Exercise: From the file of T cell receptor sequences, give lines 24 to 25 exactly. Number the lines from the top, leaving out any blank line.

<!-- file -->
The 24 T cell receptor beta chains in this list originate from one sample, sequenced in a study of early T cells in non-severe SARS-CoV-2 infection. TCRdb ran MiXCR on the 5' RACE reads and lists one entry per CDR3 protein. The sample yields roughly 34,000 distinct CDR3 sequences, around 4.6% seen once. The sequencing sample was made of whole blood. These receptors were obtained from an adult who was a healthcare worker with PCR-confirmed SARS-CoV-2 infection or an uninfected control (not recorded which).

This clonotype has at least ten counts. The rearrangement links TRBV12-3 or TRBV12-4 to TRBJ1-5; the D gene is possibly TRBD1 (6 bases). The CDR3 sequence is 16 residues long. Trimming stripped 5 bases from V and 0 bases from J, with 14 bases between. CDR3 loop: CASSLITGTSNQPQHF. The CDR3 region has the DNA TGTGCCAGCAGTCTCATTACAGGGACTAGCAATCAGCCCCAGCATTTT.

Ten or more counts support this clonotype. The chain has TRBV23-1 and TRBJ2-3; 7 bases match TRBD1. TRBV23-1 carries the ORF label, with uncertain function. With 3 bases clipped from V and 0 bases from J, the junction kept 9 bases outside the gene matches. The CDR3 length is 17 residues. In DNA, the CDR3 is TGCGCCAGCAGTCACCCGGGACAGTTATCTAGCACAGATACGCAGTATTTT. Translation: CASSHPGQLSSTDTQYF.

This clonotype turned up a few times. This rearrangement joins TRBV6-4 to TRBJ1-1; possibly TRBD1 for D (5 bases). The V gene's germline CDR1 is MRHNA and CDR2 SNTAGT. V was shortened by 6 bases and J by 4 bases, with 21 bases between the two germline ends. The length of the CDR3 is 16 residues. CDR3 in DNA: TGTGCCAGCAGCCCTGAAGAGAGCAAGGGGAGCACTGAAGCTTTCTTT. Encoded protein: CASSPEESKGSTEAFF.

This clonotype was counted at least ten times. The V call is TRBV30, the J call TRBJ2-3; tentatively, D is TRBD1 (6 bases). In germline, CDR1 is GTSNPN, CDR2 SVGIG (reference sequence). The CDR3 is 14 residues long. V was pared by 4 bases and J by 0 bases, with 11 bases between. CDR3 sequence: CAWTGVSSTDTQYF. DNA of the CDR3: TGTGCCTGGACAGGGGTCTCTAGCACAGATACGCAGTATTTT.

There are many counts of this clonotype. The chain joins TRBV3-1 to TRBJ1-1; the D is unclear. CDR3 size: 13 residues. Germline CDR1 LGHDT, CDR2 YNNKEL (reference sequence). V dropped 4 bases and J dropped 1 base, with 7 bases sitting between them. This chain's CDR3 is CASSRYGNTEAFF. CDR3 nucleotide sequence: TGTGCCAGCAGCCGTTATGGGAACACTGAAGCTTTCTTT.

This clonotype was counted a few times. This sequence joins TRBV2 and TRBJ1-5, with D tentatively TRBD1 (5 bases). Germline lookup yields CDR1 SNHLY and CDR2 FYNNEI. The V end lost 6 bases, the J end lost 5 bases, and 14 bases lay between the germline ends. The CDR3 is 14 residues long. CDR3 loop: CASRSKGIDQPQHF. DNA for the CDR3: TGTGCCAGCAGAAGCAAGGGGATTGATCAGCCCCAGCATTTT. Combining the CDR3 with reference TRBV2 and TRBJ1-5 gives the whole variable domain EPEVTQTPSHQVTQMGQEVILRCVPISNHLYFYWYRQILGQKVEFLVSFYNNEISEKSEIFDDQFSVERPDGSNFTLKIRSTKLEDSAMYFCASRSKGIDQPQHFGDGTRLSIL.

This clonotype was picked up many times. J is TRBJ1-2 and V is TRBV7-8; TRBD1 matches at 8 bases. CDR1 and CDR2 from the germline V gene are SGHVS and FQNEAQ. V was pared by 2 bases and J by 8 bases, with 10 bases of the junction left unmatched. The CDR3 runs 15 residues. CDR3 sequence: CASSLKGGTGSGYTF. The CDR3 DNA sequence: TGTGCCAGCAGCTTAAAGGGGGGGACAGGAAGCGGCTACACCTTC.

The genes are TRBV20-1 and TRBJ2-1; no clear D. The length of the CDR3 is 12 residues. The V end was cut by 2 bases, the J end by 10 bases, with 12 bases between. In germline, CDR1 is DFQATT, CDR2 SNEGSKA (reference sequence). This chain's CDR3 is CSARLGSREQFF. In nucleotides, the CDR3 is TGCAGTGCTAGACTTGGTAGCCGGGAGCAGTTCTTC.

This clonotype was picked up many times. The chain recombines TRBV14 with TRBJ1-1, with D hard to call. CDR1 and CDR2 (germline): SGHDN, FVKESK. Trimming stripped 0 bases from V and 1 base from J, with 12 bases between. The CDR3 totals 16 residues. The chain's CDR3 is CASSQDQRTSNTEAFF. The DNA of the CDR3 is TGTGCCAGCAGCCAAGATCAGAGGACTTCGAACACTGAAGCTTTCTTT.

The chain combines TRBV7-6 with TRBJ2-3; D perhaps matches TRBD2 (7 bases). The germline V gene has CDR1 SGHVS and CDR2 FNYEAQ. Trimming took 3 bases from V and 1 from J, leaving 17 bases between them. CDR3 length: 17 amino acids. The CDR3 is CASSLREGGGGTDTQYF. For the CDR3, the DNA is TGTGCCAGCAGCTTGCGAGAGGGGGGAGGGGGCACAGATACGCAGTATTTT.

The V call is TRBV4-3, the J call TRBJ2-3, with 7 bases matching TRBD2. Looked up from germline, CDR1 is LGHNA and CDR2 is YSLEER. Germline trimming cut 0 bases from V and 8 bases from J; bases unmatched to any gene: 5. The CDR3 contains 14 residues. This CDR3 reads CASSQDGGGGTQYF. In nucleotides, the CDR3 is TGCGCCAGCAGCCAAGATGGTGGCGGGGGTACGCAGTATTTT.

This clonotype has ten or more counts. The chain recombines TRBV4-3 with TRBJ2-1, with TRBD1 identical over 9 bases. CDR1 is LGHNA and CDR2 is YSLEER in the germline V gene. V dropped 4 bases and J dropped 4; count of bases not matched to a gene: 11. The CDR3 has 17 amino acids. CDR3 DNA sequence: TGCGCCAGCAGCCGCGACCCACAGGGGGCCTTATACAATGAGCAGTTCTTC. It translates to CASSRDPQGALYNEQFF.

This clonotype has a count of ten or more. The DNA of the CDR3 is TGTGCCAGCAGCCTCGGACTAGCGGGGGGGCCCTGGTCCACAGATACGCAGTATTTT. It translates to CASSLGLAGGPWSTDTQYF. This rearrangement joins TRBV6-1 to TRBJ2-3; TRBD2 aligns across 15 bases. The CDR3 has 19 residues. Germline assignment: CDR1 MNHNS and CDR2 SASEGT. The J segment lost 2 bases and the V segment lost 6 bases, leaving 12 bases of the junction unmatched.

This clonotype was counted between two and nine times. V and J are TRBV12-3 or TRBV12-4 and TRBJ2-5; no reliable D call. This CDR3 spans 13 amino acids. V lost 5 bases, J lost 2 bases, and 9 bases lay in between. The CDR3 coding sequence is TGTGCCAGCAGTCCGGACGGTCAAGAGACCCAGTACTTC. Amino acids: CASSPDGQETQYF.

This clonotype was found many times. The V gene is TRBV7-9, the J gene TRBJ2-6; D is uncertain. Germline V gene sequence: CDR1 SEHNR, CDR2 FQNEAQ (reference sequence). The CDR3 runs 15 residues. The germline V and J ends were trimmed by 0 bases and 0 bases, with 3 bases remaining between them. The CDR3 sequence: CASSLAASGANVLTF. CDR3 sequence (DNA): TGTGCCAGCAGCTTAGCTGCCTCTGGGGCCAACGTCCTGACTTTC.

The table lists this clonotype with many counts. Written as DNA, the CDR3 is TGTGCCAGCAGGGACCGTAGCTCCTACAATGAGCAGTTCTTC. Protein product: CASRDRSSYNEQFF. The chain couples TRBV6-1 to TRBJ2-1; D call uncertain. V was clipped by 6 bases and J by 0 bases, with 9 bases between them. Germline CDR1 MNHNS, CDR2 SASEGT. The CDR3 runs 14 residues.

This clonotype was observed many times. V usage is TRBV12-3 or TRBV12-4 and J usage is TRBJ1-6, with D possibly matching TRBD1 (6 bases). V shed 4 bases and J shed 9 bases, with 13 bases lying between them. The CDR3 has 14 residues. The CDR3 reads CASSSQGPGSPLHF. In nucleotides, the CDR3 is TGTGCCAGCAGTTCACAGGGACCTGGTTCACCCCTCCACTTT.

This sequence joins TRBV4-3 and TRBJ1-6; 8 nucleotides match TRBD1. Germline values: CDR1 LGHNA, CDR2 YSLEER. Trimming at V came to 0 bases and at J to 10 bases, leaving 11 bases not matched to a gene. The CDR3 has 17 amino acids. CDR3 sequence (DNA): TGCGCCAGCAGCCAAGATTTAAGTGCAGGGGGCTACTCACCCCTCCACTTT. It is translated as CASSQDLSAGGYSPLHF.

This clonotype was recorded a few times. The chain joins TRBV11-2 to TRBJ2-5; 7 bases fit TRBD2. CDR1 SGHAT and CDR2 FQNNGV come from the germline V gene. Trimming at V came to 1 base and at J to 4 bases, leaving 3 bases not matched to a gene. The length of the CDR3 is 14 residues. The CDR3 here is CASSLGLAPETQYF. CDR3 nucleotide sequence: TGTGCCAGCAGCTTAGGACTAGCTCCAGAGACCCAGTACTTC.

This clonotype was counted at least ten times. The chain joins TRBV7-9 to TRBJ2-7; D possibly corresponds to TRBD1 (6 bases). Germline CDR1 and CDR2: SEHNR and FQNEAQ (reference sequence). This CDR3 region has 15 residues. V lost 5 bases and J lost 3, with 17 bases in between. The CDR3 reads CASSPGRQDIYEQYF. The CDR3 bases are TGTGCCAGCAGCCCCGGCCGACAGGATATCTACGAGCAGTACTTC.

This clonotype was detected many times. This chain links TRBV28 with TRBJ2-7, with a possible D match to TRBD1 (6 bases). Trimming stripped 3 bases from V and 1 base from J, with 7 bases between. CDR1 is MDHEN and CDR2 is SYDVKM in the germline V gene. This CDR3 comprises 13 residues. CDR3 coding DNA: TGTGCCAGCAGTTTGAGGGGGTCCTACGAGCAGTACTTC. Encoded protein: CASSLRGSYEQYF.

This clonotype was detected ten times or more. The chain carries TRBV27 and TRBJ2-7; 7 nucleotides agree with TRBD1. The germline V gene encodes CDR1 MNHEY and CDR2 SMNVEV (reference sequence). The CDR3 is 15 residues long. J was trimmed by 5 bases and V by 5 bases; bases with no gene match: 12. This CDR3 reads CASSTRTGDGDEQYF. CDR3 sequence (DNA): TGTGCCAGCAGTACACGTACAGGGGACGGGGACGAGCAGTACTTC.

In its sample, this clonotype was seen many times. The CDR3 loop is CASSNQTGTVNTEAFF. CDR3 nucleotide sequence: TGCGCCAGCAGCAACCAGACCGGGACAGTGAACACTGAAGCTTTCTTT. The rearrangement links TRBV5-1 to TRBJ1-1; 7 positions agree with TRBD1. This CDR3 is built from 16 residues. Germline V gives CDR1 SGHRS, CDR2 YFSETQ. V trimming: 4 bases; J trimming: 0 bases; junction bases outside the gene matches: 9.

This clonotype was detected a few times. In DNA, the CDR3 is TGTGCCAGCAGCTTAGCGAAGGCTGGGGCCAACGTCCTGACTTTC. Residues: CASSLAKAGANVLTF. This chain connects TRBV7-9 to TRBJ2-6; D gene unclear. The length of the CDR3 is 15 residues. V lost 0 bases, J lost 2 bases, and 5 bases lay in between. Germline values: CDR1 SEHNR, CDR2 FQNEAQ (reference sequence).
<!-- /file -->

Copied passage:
In its sample, this clonotype was seen many times. The CDR3 loop is CASSNQTGTVNTEAFF. CDR3 nucleotide sequence: TGCGCCAGCAGCAACCAGACCGGGACAGTGAACACTGAAGCTTTCTTT. The rearrangement links TRBV5-1 to TRBJ1-1; 7 positions agree with TRBD1. This CDR3 is built from 16 residues. Germline V gives CDR1 SGHRS, CDR2 YFSETQ. V trimming: 4 bases; J trimming: 0 bases; junction bases outside the gene matches: 9.

This clonotype was detected a few times. In DNA, the CDR3 is TGTGCCAGCAGCTTAGCGAAGGCTGGGGCCAACGTCCTGACTTTC. Residues: CASSLAKAGANVLTF. This chain connects TRBV7-9 to TRBJ2-6; D gene unclear. The length of the CDR3 is 15 residues. V lost 0 bases, J lost 2 bases, and 5 bases lay in between. Germline values: CDR1 SEHNR, CDR2 FQNEAQ (reference sequence).